PORTLAND — The hearing on Dennis Dechaine’s bid for a new trial today featured expert witnesses with conflicting views about the likelihood that the DNA evidence at issue was the result of contamination.

Dechaine is serving a life sentence for the 1988 kidnapping and murder of 12-year-old Sarah Cherry of Bowdoin.

A state law allows prisoners to seek new trials based on DNA evidence. Dechaine must convince his original trial judge, Superior Court Justice Carl Bradford, that jurors would not have convicted him had they known about male DNA from Sarah Cherry’s fingernail.

Dechaine’s lawyer says the partial DNA profile from an unknown male may point to an alternative suspect. The state maintains that the DNA is likely a result of contamination.

Two witnesses for the state – Frederick Bieber of Harvard Medical School and Carll Ladd of the Connecticut forensics lab – agreed that the conditions in which Sarah Cherry’s autopsy took place were ripe for contamination.

Previous testimony at the multi-day hearing indicated that autopsy instruments were not sterilized, not necessarily washed and stored in tool drawers lined with towels that would become soiled with blood over time.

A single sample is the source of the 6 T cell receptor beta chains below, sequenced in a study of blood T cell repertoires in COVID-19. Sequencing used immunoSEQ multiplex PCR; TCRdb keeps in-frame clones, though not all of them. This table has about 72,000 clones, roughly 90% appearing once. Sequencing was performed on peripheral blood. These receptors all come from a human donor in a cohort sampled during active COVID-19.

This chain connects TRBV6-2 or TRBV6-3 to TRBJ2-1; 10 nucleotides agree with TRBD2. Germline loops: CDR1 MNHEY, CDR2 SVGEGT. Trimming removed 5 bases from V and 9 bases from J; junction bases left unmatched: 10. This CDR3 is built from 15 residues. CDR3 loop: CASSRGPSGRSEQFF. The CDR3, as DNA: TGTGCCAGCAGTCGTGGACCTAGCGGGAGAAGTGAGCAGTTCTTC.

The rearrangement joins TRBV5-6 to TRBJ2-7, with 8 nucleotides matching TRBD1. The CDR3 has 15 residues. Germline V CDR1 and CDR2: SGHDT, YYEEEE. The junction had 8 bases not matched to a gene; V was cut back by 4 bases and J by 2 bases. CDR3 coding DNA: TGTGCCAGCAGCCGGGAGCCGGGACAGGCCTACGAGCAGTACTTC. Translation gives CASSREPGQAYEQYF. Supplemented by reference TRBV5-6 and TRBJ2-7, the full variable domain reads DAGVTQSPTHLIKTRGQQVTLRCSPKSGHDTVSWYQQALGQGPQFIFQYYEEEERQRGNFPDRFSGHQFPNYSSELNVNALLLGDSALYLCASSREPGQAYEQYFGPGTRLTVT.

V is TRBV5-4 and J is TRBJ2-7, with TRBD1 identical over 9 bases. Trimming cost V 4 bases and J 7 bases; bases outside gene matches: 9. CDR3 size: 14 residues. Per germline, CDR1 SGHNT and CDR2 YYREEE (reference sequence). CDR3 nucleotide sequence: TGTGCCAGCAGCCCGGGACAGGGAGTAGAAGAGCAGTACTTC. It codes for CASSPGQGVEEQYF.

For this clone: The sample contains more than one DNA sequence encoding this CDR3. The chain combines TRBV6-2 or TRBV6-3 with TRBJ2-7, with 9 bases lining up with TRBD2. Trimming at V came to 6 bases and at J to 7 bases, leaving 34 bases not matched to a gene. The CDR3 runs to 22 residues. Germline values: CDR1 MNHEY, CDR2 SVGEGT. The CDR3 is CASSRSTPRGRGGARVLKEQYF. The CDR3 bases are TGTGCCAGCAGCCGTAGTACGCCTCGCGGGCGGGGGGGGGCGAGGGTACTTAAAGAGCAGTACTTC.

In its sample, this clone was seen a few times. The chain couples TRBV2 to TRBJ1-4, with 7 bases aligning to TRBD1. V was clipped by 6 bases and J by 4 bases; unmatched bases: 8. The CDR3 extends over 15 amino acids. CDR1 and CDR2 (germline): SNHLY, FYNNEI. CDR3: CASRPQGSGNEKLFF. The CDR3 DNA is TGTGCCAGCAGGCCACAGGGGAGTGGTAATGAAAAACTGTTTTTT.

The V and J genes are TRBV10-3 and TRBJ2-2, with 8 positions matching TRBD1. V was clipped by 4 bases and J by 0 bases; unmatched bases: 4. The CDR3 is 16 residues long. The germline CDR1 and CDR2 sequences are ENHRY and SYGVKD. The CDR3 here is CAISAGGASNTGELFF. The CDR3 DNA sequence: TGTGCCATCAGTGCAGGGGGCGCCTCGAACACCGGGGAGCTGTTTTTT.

But another geneticist, Greg Hampikian, of Boise State University, testified for the defense he did not believe rampant contamination was responsible for the DNA on the nail clipping. If that had been the case, he said, the male DNA also would have been found on the right thumbnail clipping since they were taken at the same time with the same instrument under the same conditions.

No more testimony is scheduled for the hearing this week. The parties may reconvene after the results of additional DNA testing on certain items of evidence become available. That will likely take a couple of months. 

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